These can’t be NT solutions. And they can’t be organised by NTs either. Allow autistics to lead and the results will be spectacular. This way we achieve equality.

The art world will also benefit from some of the most exciting polymath creative brains among the human population.

So consult with us (ACE this means you too!), ask us what we need and give us the support so that we can make it happen.

Go on arts organisations, take a leap of faith.


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Studio shot after the big tidy.

This is a short blog post to share a video link which I’m excited about. It features the new panels I’d squirrelled away for the Artist’s Eye project. I’ve also worked out how to make myself appear out of nowhere(!) My editing techniques are building through experimentation. This is how I work best.

Uncertain Weather System In Place has been wrapped and stored ready for exhibition in May, and my studio is now ready for a new cycle of paintings. The creative processes in this instance have somehow – a la Mary Poppins – magicked the studio into a neutral and roomy workspace. There’s even enough space on one wall for the six new panels I’d like to start working on. In fact they’re up and ready. I just hadn’t realised how much space my sand tray/ video set had been occupying for so long (possibly more than 12 months).

But I have to wait for the ACE decision before I can begin on the Felicia Browne work. My thoughts about this process in relation to autistic artists can be found on The Other Side.

I know that I face a high risk that ACE will say no. So I’m prepared for that and will have to take it from there. With just under two weeks to go the countdown begins.


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I’ve been preparing a new piece of work for a brief group showing coming up in late May in a temporary location. Our gallery, once a car show room, is located just around the corner from my studios on a main road, which runs in and out of the city of Oxford.

I’m at a pivotal moment in my practice. I’ve spent the last three years building a body of work whose main focus has been the state of exile, and more specifically the Spanish Civil War as personal history. This exploration has been a huge catalyst in my work as an artist and immensely important in terms of my own personal narrative.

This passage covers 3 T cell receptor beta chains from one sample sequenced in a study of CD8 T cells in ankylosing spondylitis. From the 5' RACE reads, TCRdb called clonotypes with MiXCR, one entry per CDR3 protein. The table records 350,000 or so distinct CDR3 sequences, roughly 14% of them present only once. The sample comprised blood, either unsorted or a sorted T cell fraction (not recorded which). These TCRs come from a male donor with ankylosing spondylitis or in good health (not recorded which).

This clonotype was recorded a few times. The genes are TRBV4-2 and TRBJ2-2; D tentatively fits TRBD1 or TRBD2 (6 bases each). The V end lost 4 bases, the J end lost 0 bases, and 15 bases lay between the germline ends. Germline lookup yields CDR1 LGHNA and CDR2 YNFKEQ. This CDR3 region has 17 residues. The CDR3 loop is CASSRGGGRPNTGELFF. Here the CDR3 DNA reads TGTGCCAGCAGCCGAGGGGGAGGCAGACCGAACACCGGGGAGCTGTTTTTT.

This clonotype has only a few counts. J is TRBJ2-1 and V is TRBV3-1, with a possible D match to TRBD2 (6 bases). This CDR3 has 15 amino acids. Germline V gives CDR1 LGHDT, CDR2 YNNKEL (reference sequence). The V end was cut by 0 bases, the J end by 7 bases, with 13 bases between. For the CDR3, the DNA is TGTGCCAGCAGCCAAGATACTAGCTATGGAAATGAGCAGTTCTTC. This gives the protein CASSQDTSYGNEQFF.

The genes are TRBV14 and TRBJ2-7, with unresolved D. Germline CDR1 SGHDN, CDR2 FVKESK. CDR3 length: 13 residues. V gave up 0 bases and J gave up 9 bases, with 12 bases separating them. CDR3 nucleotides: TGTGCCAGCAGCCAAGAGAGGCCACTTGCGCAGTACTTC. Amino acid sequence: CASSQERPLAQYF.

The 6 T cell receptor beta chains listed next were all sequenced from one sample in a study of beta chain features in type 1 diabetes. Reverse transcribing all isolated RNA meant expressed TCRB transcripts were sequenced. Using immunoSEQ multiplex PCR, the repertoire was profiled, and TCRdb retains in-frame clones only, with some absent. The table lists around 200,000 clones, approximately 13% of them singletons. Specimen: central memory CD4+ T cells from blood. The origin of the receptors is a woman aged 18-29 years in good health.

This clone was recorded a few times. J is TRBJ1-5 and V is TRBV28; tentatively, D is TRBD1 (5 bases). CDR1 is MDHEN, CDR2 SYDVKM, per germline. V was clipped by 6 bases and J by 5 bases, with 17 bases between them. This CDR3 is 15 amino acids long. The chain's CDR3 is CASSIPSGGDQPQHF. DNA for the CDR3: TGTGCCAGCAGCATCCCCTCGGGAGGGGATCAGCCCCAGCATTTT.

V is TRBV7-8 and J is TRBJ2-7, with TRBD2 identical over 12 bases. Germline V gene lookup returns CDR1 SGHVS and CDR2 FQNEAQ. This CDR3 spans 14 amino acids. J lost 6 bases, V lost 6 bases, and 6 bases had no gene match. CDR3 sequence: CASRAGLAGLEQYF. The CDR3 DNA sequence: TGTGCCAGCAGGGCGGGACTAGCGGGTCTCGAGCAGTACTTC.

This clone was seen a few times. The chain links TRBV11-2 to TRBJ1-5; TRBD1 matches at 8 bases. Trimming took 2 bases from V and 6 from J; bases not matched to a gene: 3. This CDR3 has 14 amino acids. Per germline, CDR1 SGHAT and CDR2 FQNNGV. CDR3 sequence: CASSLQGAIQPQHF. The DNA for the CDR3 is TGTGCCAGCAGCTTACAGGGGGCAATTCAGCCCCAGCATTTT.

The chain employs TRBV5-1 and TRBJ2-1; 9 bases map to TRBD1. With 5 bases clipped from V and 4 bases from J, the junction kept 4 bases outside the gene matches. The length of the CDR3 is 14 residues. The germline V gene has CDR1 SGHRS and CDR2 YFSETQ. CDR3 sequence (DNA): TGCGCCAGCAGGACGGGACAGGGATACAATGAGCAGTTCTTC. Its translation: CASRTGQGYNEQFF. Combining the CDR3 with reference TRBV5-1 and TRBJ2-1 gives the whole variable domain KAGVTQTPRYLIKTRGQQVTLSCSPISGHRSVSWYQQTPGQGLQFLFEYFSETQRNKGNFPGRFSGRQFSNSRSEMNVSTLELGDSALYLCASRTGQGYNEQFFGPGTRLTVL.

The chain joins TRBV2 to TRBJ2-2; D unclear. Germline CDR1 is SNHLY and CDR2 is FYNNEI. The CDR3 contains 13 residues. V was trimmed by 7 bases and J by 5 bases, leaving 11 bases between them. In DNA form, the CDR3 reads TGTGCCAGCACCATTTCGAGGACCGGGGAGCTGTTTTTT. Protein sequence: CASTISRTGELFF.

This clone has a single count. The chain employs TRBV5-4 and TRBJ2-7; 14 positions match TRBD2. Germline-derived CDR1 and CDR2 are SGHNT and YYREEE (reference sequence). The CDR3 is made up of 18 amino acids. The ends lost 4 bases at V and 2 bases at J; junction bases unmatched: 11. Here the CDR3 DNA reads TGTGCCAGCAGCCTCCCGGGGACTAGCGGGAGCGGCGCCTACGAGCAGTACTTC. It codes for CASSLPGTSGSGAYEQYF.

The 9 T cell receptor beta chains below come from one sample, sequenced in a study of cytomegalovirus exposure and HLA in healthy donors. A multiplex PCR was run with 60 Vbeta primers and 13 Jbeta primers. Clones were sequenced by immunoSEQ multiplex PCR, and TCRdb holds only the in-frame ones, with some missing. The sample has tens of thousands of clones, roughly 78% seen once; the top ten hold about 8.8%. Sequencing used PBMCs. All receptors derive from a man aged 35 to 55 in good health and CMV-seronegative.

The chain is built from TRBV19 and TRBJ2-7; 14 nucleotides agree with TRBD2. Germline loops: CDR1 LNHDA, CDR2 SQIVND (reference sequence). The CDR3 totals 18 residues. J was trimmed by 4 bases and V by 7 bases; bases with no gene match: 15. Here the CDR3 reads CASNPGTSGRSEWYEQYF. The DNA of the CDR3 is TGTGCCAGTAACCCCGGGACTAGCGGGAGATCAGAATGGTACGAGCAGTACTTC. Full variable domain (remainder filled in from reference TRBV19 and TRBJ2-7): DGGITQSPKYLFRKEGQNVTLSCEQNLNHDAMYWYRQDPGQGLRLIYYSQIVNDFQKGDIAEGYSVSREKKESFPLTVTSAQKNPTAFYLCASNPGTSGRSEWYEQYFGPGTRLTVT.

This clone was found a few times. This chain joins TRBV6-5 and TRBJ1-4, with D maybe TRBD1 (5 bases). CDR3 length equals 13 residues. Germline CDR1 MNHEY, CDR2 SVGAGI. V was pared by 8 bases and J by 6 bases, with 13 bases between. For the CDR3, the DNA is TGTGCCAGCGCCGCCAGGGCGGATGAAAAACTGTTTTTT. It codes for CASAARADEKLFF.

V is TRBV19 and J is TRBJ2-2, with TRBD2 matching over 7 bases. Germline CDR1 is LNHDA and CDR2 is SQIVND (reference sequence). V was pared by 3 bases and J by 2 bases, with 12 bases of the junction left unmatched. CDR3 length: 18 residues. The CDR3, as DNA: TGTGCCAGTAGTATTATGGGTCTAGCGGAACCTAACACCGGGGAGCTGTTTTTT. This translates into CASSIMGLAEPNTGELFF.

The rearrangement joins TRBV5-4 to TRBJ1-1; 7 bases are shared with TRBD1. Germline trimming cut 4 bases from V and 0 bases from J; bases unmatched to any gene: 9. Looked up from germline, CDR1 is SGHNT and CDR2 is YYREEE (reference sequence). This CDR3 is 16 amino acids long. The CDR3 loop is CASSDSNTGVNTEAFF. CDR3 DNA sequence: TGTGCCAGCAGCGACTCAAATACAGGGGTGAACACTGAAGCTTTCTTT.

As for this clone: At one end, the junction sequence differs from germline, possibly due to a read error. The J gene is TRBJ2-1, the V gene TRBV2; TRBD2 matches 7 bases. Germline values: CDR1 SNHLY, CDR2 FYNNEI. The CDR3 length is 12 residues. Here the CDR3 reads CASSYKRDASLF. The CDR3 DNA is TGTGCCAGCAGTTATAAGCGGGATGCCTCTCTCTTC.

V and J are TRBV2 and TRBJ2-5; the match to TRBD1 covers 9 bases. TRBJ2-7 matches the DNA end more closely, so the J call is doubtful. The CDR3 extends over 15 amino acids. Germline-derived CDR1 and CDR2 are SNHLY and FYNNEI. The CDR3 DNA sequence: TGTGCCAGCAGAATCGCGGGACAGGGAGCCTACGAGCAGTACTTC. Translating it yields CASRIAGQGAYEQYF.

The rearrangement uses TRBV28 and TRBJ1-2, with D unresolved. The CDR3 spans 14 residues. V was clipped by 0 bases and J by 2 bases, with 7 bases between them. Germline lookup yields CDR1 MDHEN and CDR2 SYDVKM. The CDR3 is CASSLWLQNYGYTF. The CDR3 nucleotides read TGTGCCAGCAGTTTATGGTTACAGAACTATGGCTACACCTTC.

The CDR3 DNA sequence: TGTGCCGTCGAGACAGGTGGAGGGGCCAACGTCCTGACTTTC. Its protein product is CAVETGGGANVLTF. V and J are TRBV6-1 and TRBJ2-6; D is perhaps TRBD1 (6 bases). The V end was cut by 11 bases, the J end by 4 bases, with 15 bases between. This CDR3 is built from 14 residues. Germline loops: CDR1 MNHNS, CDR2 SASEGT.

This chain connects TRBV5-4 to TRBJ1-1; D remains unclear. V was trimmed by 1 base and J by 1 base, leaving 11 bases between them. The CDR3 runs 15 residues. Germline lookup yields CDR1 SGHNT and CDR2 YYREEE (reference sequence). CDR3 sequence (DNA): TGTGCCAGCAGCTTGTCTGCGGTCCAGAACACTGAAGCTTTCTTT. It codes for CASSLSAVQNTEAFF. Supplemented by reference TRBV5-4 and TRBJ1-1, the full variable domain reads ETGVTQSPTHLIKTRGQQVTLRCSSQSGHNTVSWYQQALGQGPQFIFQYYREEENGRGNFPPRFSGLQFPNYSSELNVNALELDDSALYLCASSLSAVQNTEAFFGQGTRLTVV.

But there has been a parallel development. Alongside this investigation I have become aware – through a deep and personal interest in autism – that I am myself autistic. Equally seismic in implications to discovering my true Spanish heritage, this now dominates my emotional landscape. Spain is there but autism feels closer just now. This is to be expected only 5 weeks on from diagnosis.

So the group show has brought a particular challenge. This is a large group showing, a showcase for my beloved studios, in which the intensely personal is not a good fit. I am still emerging as my autistic self in any case, and want to take my time in how this is expressed in my professional life and through my work.

I know that these two aspects of my life – my history and my neurology are tightly bound. I feel they form a symbiotic echo chamber. Each aspect of my difference from the majority culture in which I find myself – a hispanic British and autistic woman – share in otherness. Exile as metaphor and reality serve in both. There can be a unity of expression as my dually culturally alienated selves have both masked and informed each other.

For this show I have produced a new piece of work which I feel captures this transitional moment and hints at a greater level of ambiguity in my work as a possible new direction. The accompanying text can be seen below. My sense is that this piece contains more by saying less. We’ll see.

“My practice is concerned with the state of exile.

Uncertain Weather System In Place (2016), represents a new departure whilst drawing on previous explorations.

A site specific piece, it has flowed partly from a restriction on wall space at the now empty VW garage showroom, but also from curiosity about showing my paintings as objects, sometimes propped but also on horizontal surfaces. This work, comprising of three intersecting painted panels, will occupy the floor. Walls often demand a more polished aesthetic and I wanted to create a piece which did not conform to this expectation.

The gallery space for this brief group showing under the title Dislocate, is due to be demolished. Temporal and unstable, this space seems perfect for the articulation of displacement and the haunting interplays of absence and presence.

Hovering between sculptural and painted forms, drawing on theatre and object work this piece also contains three objects from a growing repertoire of props and was made on my studio floor. The painted fields, each with a history of their own, take on the patina of flooring, and in parts appear wiped (as if by a mop) yet hold complex narratives. Serving also as landscape they reflect imaginary states of internal weather.

With the suggestion of departure and the gathering of essentials, the preparation for rupture or demarkation, this piece also hints at tribute and loss.

Uncertain Weather Systems in Place, Sonia Boué, mixed media (wax, sand, acrylic paint, framing tape, dried flowers and mirror). Three painted panels, 49.5×28 cm/ 69×29 cm/ 94×43 cm.”


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I made a video about presenting myself as my authentic autistic self. This video is called Out the Shadows and marks a turning point in my video work, which explores my studio practice but also seeks to work with alternative ways of presenting the self.